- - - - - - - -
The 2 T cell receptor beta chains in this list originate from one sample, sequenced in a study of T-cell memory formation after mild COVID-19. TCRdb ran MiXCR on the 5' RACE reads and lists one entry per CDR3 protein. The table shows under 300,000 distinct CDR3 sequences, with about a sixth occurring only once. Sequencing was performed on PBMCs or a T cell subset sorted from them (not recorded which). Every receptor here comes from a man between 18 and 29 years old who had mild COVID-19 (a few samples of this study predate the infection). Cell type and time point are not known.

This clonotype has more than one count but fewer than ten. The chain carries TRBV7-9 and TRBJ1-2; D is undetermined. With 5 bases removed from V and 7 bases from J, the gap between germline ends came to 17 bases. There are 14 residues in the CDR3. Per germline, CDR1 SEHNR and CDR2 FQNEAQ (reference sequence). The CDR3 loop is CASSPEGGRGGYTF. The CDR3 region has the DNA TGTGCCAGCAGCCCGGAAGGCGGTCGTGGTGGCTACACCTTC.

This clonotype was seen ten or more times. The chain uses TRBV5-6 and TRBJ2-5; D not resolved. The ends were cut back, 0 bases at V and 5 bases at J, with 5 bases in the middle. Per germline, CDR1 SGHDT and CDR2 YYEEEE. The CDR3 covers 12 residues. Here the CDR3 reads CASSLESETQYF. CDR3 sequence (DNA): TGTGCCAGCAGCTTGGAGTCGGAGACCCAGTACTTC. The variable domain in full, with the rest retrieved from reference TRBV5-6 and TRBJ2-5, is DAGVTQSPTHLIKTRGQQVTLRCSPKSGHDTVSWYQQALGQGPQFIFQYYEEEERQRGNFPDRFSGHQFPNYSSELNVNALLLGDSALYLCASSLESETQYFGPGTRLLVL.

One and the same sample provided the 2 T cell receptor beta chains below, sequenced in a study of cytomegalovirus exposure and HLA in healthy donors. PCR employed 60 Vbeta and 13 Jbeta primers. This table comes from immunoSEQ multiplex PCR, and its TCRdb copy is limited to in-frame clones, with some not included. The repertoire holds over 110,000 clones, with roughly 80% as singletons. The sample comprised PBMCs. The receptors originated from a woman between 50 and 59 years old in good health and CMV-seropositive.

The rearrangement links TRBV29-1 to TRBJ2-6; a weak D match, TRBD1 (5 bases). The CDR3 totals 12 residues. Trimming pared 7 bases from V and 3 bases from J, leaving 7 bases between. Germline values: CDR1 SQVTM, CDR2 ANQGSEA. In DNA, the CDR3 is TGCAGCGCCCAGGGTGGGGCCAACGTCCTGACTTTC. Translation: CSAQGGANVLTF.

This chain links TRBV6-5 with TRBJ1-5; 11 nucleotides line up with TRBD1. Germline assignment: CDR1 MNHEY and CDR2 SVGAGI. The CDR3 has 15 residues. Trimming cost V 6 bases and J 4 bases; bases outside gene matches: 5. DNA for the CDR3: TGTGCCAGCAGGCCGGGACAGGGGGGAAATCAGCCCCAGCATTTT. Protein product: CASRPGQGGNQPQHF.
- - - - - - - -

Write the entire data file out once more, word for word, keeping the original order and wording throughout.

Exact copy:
The 2 T cell receptor beta chains in this list originate from one sample, sequenced in a study of T-cell memory formation after mild COVID-19. TCRdb ran MiXCR on the 5' RACE reads and lists one entry per CDR3 protein. The table shows under 300,000 distinct CDR3 sequences, with about a sixth occurring only once. Sequencing was performed on PBMCs or a T cell subset sorted from them (not recorded which). Every receptor here comes from a man between 18 and 29 years old who had mild COVID-19 (a few samples of this study predate the infection). Cell type and time point are not known.

This clonotype has more than one count but fewer than ten. The chain carries TRBV7-9 and TRBJ1-2; D is undetermined. With 5 bases removed from V and 7 bases from J, the gap between germline ends came to 17 bases. There are 14 residues in the CDR3. Per germline, CDR1 SEHNR and CDR2 FQNEAQ (reference sequence). The CDR3 loop is CASSPEGGRGGYTF. The CDR3 region has the DNA TGTGCCAGCAGCCCGGAAGGCGGTCGTGGTGGCTACACCTTC.

This clonotype was seen ten or more times. The chain uses TRBV5-6 and TRBJ2-5; D not resolved. The ends were cut back, 0 bases at V and 5 bases at J, with 5 bases in the middle. Per germline, CDR1 SGHDT and CDR2 YYEEEE. The CDR3 covers 12 residues. Here the CDR3 reads CASSLESETQYF. CDR3 sequence (DNA): TGTGCCAGCAGCTTGGAGTCGGAGACCCAGTACTTC. The variable domain in full, with the rest retrieved from reference TRBV5-6 and TRBJ2-5, is DAGVTQSPTHLIKTRGQQVTLRCSPKSGHDTVSWYQQALGQGPQFIFQYYEEEERQRGNFPDRFSGHQFPNYSSELNVNALLLGDSALYLCASSLESETQYFGPGTRLLVL.

One and the same sample provided the 2 T cell receptor beta chains below, sequenced in a study of cytomegalovirus exposure and HLA in healthy donors. PCR employed 60 Vbeta and 13 Jbeta primers. This table comes from immunoSEQ multiplex PCR, and its TCRdb copy is limited to in-frame clones, with some not included. The repertoire holds over 110,000 clones, with roughly 80% as singletons. The sample comprised PBMCs. The receptors originated from a woman between 50 and 59 years old in good health and CMV-seropositive.

The rearrangement links TRBV29-1 to TRBJ2-6; a weak D match, TRBD1 (5 bases). The CDR3 totals 12 residues. Trimming pared 7 bases from V and 3 bases from J, leaving 7 bases between. Germline values: CDR1 SQVTM, CDR2 ANQGSEA. In DNA, the CDR3 is TGCAGCGCCCAGGGTGGGGCCAACGTCCTGACTTTC. Translation: CSAQGGANVLTF.

This chain links TRBV6-5 with TRBJ1-5; 11 nucleotides line up with TRBD1. Germline assignment: CDR1 MNHEY and CDR2 SVGAGI. The CDR3 has 15 residues. Trimming cost V 6 bases and J 4 bases; bases outside gene matches: 5. DNA for the CDR3: TGTGCCAGCAGGCCGGGACAGGGGGGAAATCAGCCCCAGCATTTT. Protein product: CASRPGQGGNQPQHF.